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I want to write a bash script which will use a list of all the directories containing specific files. I can use find to echo the path of each and every matching file. I only want to list the path to the directory containing at least one matching file.

For example, given the following directory structure:

dir1/
    matches1
    matches2
dir2/
    no-match

The command (looking for 'matches*') will only output the path to dir1.

As extra background, I'm using this to find each directory which contains a Java .class file.

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4 Answers

up vote 19 down vote accepted
find -name '*.class' -printf '%h\n' | sort -u

From man find:

-printf format

%h Leading directories of file’s name (all but the last element). If the file name contains no slashes (since it is in the current directory) the %h specifier expands to ".".

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+1 That'd do it. –  Hans W Feb 17 '10 at 17:05
    
+1 Worked a treat. –  Grundlefleck Feb 17 '10 at 17:08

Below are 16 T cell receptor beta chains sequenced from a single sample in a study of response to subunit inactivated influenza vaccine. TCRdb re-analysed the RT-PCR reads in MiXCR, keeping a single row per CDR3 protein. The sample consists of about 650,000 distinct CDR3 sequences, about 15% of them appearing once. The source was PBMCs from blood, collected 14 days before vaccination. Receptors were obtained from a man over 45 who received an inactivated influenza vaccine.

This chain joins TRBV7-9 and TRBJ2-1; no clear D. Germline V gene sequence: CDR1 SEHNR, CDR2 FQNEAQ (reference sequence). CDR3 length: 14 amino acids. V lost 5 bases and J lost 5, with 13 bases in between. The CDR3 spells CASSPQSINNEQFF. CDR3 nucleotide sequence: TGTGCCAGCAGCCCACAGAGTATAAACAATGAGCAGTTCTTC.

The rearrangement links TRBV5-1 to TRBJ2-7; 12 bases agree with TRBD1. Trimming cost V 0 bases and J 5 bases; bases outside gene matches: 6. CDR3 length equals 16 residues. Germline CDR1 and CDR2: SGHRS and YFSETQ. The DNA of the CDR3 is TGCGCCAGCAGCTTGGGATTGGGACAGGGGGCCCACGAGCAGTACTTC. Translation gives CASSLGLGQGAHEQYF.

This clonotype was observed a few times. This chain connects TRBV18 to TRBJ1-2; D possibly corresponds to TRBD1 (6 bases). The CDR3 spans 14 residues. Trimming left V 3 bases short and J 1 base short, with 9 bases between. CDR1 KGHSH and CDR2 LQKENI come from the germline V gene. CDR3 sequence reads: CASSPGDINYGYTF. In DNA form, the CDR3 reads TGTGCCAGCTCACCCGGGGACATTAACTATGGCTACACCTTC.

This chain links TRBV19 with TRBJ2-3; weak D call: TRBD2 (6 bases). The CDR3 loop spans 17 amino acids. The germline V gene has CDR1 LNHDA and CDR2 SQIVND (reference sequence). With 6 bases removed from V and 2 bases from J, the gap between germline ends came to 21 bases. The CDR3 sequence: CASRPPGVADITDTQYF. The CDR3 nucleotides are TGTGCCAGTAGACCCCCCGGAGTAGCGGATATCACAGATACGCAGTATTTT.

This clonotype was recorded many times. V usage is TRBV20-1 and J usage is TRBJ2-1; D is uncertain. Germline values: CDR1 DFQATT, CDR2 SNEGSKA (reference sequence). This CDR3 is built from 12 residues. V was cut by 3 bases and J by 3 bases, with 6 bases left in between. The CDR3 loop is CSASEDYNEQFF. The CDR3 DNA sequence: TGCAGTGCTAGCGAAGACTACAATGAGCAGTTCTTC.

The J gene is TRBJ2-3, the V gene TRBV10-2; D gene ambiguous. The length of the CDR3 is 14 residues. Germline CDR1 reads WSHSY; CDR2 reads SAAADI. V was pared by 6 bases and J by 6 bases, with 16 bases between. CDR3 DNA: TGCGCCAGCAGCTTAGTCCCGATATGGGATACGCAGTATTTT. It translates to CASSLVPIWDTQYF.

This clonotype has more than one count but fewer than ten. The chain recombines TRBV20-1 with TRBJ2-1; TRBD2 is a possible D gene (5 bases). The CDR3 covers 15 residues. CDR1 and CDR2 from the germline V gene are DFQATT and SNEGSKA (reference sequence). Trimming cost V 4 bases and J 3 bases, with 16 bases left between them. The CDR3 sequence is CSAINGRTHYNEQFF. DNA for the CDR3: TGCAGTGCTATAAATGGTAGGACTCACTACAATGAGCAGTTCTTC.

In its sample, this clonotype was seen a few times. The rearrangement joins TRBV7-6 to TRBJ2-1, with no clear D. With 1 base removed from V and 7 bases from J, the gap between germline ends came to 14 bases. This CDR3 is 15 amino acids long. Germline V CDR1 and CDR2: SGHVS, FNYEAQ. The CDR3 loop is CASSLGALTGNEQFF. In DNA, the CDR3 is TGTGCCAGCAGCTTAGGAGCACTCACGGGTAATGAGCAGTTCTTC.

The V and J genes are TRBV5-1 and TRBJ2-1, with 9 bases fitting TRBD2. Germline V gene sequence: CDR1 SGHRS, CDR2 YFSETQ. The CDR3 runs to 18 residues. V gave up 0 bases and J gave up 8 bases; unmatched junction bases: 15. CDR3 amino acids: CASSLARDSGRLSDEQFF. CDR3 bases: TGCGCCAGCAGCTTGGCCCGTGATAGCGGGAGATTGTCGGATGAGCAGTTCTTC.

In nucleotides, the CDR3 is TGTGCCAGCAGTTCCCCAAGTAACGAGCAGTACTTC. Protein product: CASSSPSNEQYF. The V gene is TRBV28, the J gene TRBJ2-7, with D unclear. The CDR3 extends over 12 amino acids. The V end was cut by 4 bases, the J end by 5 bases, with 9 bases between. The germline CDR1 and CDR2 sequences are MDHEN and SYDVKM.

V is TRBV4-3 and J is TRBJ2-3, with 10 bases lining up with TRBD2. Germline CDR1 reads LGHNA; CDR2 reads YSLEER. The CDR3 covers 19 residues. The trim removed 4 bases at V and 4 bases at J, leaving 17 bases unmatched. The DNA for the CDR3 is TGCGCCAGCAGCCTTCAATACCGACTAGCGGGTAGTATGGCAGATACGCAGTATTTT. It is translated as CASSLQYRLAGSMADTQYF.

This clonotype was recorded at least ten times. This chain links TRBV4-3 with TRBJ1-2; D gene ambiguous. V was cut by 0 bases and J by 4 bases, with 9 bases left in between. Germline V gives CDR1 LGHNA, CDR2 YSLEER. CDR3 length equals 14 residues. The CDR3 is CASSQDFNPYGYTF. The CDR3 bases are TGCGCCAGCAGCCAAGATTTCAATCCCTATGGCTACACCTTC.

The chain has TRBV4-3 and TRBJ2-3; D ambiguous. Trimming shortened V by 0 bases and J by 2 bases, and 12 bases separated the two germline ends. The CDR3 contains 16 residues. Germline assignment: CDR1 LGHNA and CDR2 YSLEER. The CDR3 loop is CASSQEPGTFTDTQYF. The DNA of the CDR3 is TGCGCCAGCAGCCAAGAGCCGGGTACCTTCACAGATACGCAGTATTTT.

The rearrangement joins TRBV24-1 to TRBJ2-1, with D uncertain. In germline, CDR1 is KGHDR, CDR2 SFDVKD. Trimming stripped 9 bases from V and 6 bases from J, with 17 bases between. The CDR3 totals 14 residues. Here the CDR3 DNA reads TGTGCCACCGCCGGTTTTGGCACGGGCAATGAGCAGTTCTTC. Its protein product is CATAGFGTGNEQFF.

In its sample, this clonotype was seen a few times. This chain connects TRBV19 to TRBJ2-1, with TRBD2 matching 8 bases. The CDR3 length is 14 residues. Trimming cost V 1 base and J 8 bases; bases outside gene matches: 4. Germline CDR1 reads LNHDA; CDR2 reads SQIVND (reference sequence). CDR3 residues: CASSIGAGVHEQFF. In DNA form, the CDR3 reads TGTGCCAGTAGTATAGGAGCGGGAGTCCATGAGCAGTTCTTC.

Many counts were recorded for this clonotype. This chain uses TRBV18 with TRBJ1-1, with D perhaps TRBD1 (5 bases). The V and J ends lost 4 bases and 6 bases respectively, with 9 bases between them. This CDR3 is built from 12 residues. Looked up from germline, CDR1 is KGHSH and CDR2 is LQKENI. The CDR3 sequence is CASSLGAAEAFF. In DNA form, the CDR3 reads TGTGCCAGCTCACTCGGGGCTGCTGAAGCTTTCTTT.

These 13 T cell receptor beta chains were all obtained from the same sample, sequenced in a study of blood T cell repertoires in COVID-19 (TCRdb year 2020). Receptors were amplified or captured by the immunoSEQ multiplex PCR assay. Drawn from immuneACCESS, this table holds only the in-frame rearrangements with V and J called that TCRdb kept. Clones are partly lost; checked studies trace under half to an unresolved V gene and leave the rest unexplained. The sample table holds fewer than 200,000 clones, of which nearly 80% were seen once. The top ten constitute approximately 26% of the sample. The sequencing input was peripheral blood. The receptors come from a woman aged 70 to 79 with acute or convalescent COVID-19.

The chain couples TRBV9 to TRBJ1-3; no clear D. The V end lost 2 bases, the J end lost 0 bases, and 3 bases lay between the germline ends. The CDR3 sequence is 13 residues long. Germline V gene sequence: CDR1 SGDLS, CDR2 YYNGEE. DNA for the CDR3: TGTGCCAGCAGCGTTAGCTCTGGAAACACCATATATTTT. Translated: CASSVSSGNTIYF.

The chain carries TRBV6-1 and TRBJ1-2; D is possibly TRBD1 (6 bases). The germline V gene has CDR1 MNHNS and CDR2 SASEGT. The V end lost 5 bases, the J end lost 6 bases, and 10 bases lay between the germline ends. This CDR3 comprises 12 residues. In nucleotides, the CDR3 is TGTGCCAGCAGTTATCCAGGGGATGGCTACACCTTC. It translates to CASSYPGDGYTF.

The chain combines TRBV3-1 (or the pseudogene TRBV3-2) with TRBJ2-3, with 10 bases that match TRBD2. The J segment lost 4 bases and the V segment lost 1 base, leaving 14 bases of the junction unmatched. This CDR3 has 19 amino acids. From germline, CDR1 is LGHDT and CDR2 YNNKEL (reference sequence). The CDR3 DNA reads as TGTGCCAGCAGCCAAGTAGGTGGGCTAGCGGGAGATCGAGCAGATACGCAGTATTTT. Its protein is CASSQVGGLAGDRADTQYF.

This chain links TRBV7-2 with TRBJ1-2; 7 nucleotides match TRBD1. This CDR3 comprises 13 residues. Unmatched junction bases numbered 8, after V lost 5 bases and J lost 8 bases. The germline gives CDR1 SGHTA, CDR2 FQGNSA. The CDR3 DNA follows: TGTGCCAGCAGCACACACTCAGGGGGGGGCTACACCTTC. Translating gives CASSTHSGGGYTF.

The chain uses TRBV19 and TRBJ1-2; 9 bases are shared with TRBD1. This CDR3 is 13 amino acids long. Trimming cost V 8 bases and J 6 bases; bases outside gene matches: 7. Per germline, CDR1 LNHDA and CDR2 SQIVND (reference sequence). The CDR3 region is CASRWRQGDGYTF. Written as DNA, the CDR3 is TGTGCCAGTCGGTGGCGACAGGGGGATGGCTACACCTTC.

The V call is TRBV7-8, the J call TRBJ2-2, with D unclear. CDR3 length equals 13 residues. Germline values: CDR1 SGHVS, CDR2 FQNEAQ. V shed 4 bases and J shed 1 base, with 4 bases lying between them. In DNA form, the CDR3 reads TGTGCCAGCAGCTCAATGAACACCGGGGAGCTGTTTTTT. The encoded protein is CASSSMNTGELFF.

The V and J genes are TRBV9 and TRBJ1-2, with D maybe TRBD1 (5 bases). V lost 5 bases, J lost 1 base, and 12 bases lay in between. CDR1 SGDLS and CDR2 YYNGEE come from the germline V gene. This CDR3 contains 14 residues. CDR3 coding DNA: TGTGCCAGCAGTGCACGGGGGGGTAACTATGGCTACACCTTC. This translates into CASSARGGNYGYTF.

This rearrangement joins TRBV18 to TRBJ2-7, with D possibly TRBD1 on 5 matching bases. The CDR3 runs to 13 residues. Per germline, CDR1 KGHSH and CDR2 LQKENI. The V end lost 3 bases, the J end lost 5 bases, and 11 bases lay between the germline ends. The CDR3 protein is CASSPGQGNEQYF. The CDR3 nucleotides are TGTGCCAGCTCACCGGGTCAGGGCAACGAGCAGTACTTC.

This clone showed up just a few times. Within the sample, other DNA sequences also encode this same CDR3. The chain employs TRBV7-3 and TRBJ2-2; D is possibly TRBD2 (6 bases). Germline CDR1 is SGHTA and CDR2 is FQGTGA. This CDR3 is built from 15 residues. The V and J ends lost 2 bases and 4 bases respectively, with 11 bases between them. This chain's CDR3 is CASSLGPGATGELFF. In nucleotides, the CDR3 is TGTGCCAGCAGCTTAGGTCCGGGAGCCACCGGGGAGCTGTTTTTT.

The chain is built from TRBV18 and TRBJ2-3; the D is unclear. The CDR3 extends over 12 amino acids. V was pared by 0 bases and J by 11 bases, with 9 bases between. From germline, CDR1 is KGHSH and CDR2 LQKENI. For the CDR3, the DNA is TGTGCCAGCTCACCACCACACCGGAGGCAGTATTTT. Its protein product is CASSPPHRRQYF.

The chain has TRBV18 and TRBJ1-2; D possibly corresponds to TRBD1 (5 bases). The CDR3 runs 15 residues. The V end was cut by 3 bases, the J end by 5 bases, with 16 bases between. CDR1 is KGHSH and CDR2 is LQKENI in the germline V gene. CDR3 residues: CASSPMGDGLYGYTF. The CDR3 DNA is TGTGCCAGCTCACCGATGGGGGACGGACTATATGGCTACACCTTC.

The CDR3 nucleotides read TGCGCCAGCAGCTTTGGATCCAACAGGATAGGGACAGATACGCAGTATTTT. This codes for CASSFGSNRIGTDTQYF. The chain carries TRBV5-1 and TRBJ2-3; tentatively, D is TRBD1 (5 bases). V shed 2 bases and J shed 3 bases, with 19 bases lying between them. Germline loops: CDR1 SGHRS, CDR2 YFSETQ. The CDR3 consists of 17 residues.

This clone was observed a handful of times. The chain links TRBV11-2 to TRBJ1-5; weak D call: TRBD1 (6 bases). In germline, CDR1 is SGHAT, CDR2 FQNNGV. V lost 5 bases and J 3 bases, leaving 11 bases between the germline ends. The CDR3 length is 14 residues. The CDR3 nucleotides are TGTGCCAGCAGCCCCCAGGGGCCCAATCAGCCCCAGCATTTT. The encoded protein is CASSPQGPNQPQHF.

You should use sort -u instead of uniq, as the output may not be in order. Consider this order of traversal: dir1/matches1 dir1/dir3/matches3 dir1/matches2 - this will output dir1 dir1/dir3 dir1 and uniq will not deduplicate this as it is not sorted. Edit: As Jim has as another answer. –  camh Feb 18 '10 at 11:52
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GNU find

find /root_path -type f -iname "*.class" -printf "%h\n" | sort -u
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+1 did exactly as I'd asked. –  Grundlefleck Feb 17 '10 at 17:11
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On OS X and FreeBSD, with a find that lacks the -printf option, this will work:

find . -name *.class -print0 | xargs -0 -n1 dirname | sort --unique

The -n1 in xargs sets to 1 the maximum number of arguments taken from standard input for each invocation of dirname

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find / -name *.class -printf '%h\n' | sort --unique
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